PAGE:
It works. But more than just being a tactic for making more sales, if you’re genuine it’s a great way to make friends. Most of my clients I think would agree, I’ve got a lot of friends.
You decide how much you want to improve by choosing how many roadblocks to remove so economy improves past a certain threshold – one where you’re suddenly performing your best at any age. – Philip Maffetone; The Endurance Handbook
While training for a triathlon I came across the above quote. Philip Maffetone is a world-renowned medical Dr. and trainer of high-performing endurance athletes. His patients include Olympic and World champions across several endurance sports including, marathon, ultra-marathon, Ironman and the Eco-Challenge adventure races.
Much of what Dr. Maffetone teaches centers around the importance of nutrition, rest and long-slow endurance training that builds up muscular resilience and trains your body to use its natural fat content for fuel over long distances. When he talks about removing roadblocks he is mostly talking about changes to behaviour and mindset that allow his patients to think differently about themselves and the training process in order to go to the next level.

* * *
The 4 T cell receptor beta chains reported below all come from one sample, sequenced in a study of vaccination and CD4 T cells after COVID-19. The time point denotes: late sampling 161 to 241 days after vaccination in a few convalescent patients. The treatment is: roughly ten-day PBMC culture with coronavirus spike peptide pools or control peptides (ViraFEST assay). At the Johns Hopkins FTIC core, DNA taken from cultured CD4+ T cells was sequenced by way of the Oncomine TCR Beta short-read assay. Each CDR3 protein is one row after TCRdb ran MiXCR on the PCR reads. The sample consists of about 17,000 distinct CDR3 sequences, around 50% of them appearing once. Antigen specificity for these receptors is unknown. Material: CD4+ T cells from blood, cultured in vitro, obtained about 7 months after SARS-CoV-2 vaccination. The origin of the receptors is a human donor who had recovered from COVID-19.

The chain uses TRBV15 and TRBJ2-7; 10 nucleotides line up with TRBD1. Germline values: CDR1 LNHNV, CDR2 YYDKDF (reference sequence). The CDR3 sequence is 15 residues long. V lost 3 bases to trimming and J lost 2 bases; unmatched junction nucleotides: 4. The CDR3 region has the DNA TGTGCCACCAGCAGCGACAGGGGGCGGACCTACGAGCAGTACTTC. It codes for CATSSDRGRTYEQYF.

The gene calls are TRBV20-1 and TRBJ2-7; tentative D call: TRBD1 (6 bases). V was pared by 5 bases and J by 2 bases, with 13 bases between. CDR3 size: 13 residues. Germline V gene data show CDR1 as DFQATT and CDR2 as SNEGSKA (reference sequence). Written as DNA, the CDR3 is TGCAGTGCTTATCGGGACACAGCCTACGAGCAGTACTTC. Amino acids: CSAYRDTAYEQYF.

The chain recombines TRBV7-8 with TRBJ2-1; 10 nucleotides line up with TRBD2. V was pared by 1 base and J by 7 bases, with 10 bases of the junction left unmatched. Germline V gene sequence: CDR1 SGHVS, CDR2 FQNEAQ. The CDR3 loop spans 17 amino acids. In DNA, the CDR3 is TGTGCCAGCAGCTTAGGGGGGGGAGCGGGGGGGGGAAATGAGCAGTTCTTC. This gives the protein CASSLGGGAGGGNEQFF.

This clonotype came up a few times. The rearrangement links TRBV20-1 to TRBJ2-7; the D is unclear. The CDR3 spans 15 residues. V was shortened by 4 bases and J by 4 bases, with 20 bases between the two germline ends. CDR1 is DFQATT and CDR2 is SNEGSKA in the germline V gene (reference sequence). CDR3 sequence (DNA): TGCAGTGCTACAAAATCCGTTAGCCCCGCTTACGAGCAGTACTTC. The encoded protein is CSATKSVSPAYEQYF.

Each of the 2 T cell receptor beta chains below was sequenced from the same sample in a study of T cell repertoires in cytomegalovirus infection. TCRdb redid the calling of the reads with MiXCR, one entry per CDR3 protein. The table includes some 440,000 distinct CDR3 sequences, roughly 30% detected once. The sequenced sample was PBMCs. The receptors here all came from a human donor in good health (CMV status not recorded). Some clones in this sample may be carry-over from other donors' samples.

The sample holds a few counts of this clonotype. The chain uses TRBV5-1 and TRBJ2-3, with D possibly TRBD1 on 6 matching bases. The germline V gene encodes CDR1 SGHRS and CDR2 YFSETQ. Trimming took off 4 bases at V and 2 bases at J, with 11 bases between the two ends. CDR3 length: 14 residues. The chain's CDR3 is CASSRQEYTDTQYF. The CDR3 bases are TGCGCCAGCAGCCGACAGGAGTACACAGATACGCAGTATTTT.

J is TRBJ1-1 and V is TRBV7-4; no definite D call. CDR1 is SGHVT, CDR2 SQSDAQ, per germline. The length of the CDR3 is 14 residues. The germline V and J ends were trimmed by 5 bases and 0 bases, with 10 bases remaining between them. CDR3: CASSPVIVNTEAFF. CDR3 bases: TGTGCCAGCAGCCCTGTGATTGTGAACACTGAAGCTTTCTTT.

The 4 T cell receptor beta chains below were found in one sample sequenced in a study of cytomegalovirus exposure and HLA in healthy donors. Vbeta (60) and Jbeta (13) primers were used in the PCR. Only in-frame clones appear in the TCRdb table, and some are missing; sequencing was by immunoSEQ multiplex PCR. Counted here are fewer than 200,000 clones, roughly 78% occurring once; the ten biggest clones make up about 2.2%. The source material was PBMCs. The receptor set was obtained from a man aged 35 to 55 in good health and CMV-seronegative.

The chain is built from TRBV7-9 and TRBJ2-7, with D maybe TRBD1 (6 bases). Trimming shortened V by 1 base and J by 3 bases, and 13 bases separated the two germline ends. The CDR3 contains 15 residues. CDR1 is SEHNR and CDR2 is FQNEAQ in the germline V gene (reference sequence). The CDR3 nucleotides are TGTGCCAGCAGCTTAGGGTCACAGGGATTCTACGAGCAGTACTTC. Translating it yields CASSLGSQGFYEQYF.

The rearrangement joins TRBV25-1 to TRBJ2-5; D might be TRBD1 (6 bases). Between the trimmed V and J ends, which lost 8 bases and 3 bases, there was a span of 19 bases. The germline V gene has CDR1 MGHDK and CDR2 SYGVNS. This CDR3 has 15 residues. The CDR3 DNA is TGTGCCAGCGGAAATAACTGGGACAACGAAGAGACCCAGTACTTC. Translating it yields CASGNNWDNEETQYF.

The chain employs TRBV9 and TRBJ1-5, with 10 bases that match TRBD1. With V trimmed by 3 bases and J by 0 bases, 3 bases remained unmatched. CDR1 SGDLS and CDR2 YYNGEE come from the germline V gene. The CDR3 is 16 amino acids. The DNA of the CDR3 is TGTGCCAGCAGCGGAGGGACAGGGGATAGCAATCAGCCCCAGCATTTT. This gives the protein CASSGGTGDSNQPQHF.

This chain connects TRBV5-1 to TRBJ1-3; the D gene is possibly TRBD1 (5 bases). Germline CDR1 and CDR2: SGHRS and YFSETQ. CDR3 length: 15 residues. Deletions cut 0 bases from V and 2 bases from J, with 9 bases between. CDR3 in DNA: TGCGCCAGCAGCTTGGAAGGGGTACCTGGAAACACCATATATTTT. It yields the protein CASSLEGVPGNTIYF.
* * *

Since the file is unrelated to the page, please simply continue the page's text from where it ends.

Life, especially the life of an entrepreneur, is an endurance sport.
The more I get involved in the triathlon world the more I recognize the similarities between disciplines involved in endurance training and those involved in business and entrepreneurship. Here are just a few that I have observed so far.
Eating right reaps benefits across a broad range of activities. Carbs and simple sugars are responsible for most weight gain and general fatigue. The easiest way to lose those love handles and increase your energy is to cut out the carbs. Foods heavy in wheat and potatoes like bread, and chips are the most obvious culprits but don’t forget pastas and cereals too. Just stopping the late-night bag of potato chips for me was worth at least five pounds. I’ve since virtually eliminated breads and most potato products from my diet and I’ve never felt better, both physically and mentally.
A close second to eating right is getting enough sleep. Your body needs time to recover and repair itself after a long day and hard training. Nothing provides that time better than a good night’s sleep. Your brain needs it too. Falling into a rem state allows your brain to sort through all the sensory data it received throughout the day and never had time to process. Chronic fatigue leads to mental stresses and physical aliments with some studies even linking a lack of sleep to heart disease, cancer and Alzheimer’s disease. Consistently getting eight hours of sleep during the week might not be practical in our hyper connected and high-octane world but a modest goal should be at least 6.5 – 7 hours from Sunday to Thursday with time to catch a few extra hours on Friday and Saturday nights. I even like to go for a catnap of 20 minutes or so on both Saturday and Sunday afternoons, for me there is nothing better than the feeling I get from catching a few extra zees when I come home from church on a Sunday afternoon.
3. Take it slow